The Instigator Podcast 7.24 – Filling the Talent Gulf

Our plan this week was to discuss the continued impact poor drafting and generally below average talent has had on the Sabres but we wound up on a Phil Housley tangent for a portion of the episode. Last night’s loss bore all the hallmarks of a team that’s quit on its coach and it seems more and more evident that the only recourse will be to fire Housley sooner rather than later. Though there is reason to believe the Sabres wish for him to be around for another training camp and the start of next season. Between the Housley discussion is a rundown of potential college free agent targets and a look at how first round misses can derail any progress a team is trying to make.

You can listen to The Instigator Podcast on most podcast streaming services, including large providers such as iTunes, Spotify, Stitcher, iHeartRadio and TuneIn and most other third-party podcast streaming apps. You can find links to subscribe and rate the show below:

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Over-Thought: Ready for some Deals

We’re five days from the deadline and Jason Botterill is standing by his roster, maybe to a fault. Even if the Sabres aren’t active at the deadline, there are some signs pointing to this season being a busier trade deadline than it’s been in recent years.

Elliotte Friedman had plenty of trade fodder in his latest column, including one related to the Sabres. If you haven’t read it yet, you can find this week’s 31 Thoughts here.

  1. Columbus’s offer for Duchene screams Alexander Wennberg as part of it. Wennberg desperately needs a new start; he’s got zero even-strength goals. I just don’t know if Ottawa would be willing to gamble on the contract, at a $4.9-million AAV through June 2023.

I included Wennberg in the post I wrote a few weeks ago about centers I felt the Sabres could go shop for given the somewhat narrow scope they’re thought to be looking through when it comes to trade targets. Jeremy White mentioning him as a potential Sabres target ramped up the attention on Columbus’ 24-year old pivot.

The issue with Wennberg is his production has dipped since his big 16-17 season. Was that year a true outlier or is there more for him to show? I mentioned this in the post from last month and the point stands. At $4.9 million for three more years, he isn’t on a cheap cap hit but it’s not money that will completely hamstring you either, especially as the cap goes up. Continue reading

Just What Does Botterill Have to Offer in a Trade?

For the first time in a while the Sabres are in a position to buy ahead of the trade deadline. Or, at the very least, use their picks and prospects to add rather than selling bodies to build assets.

Their post-November slide is complicating matters, as they’re doing impressive work to fall out of playoff contention. That slide will likely temper Jason Botterill’s urge to get too aggressive prior to the deadline as a struggling team with picks to spare isn’t won’t get much charity from around the league. Of course, they probably weren’t getting too many cheap offers at the peak of their winning streak either.

We aren’t privy to any conversations Botteril is having during the season, so we’ll never know how active he is during the year. But Botterill hasn’t taken much of a shine to in-season trades in his short term as general manager. And it’s the general manager’s job to assess the market as it fluctuates to determine when to pull the trigger. He’s made five in-season (counting the Deslauriers deal made on the eve of last year’s opener) trades and only one was of any real significance. That being the deal that sent Evander Kane to San Jose and it was no secret that deal was coming.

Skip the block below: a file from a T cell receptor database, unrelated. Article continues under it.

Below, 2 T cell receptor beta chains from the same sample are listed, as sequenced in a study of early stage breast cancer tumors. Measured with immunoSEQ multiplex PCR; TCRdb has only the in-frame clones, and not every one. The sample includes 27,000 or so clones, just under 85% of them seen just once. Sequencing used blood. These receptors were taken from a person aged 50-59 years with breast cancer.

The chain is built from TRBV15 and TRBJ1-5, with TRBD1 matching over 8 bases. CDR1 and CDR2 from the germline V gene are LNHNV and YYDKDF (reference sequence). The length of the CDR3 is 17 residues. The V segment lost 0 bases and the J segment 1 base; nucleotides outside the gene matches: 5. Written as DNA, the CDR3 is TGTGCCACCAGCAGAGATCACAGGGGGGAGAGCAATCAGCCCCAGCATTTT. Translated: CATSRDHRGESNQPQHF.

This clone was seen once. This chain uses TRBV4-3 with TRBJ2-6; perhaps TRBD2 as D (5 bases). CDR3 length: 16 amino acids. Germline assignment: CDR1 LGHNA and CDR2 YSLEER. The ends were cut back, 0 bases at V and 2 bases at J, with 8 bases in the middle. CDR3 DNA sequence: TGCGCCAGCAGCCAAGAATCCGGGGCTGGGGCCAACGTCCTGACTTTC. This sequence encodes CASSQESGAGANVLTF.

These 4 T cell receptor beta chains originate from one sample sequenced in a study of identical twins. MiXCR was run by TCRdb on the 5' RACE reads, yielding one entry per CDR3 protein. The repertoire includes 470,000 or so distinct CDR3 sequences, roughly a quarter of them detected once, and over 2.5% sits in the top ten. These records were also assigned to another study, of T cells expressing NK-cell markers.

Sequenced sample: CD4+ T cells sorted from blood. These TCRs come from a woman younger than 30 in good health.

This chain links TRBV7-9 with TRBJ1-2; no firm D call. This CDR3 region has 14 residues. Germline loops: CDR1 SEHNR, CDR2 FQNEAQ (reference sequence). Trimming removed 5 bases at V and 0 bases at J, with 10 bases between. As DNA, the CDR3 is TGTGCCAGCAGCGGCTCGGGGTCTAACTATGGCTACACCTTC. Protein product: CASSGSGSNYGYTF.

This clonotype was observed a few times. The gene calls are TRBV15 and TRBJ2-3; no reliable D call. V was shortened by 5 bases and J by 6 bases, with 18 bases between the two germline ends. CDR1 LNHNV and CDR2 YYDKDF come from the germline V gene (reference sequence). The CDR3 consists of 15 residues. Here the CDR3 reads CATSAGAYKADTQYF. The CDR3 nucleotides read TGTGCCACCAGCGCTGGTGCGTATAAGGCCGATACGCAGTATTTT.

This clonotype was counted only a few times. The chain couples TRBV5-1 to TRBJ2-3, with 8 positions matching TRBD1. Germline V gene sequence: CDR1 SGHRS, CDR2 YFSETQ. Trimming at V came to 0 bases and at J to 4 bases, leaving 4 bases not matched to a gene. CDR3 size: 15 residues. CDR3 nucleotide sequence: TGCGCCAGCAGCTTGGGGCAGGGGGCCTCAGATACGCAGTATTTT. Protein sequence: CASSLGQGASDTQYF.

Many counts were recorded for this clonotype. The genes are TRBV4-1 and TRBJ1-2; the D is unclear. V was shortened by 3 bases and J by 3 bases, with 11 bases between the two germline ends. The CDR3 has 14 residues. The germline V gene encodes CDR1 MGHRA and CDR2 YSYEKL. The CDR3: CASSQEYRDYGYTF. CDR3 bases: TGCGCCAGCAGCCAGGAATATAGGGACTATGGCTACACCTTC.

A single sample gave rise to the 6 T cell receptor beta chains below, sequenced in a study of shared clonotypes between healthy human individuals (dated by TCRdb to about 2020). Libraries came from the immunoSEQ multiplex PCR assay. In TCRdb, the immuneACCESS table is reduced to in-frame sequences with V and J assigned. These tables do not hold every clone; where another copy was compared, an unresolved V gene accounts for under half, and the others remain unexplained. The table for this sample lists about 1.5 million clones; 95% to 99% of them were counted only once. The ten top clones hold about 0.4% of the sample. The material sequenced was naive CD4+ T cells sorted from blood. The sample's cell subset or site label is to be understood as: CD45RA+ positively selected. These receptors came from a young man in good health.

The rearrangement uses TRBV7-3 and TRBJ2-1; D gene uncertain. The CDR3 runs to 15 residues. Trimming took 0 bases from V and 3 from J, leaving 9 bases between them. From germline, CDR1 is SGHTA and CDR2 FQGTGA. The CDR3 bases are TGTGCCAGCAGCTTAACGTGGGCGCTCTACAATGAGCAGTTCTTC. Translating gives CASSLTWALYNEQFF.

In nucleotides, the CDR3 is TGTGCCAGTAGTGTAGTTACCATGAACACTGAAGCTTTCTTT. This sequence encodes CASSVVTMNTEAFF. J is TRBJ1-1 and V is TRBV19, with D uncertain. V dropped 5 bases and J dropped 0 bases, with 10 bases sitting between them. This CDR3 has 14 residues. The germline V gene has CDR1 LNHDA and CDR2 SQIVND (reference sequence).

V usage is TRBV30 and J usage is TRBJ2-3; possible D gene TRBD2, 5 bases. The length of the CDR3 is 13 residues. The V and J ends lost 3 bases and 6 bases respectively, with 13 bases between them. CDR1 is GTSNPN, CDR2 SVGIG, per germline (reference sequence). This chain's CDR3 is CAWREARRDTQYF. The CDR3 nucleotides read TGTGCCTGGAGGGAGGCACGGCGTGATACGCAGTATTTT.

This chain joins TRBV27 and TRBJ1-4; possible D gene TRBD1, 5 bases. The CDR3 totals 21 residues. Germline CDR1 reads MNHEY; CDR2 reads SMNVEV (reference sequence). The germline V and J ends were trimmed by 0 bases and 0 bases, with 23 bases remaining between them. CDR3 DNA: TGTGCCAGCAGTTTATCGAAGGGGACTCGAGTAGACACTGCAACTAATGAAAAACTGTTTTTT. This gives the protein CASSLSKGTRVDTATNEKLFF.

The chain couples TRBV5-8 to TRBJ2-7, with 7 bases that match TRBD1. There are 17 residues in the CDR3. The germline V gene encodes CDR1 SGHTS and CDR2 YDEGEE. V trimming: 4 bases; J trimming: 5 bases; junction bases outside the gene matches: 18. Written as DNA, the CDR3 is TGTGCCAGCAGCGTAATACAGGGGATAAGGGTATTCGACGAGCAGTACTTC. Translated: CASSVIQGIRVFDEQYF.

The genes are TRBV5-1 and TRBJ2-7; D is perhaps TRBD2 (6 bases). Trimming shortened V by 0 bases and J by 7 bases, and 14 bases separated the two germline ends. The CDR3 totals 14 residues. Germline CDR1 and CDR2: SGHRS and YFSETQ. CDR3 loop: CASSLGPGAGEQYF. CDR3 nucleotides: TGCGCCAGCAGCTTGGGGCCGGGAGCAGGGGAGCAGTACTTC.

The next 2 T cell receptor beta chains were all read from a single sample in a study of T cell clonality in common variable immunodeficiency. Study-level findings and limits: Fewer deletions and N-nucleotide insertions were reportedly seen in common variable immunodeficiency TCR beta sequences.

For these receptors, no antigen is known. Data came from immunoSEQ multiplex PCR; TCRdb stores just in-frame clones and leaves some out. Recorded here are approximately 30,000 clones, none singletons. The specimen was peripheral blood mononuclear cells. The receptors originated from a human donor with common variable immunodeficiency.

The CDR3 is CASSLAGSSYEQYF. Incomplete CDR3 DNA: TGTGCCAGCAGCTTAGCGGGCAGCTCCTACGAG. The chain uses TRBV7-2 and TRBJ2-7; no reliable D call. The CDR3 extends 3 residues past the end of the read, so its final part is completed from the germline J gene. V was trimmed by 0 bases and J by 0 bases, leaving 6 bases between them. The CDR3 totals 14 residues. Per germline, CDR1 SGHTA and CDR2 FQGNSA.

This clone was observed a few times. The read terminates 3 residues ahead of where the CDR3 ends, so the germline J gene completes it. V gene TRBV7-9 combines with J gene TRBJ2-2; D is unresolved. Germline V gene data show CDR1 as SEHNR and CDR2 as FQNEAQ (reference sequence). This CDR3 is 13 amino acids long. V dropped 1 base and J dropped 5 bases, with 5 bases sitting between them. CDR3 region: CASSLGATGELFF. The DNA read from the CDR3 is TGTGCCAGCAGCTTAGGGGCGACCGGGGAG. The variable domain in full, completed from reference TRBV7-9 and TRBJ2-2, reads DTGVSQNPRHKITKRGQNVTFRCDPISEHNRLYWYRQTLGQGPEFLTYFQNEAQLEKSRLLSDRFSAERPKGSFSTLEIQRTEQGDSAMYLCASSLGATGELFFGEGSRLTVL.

Botterill’s done most of his work in the offseason, when prices are typically lower and more players are usually available. Even with the Sabres finally back in the conversation, he may still opt to make his big moves in the offseason for those two reasons. That will frustrate a lot of fans as you’d hope Botterill is at least working to keep his team competitive down the stretch.

The other obstacle facing Botterill is what exactly he will be able to offer that other clubs will value when it comes time. Buffalo’s pipeline isn’t packed with talent – one reason that Botterill is likely reticent to deal his firsts. Nor are the players they have in the pipeline obvious talents another team would covet. There is talent to be offered, just not the overabundance you’d want when it comes to a continued retooling.

I compiled a list of players and picks that are either obvious assets for Botterill to use in trade talks, or names that I’ve seen mentioned by fans in various instances. Not all of these are even likely to be moved, but an attempt to compile a somewhat comprehensive list of assets that could be packaged or players who could be moved in order to create new opportunities for others. Continue reading

The Instigator Podcast 7.6 – (Lack of) Shots Fired

The Sabres have shown their fair share of good traits early on this season but plenty of bad as well. Those bad traits were on full display in a clunker against Vegas and we hit on just what’s plagued the Sabres in their losses (and some of their wins) this season. We run through the hiccups they’ve experience on special teams while also touching on the bright spots on the roster. Other topics include a run through of some of the Amerks’ top performers and who from Rochester is likely to be the first recall this season.

You can listen to The Instigator Podcast on most podcast streaming services, including large providers such as iTunes, Spotify, Stitcher, iHeartRadio and TuneIn and most other third-party podcast streaming apps. You can find links to subscribe and rate the show below: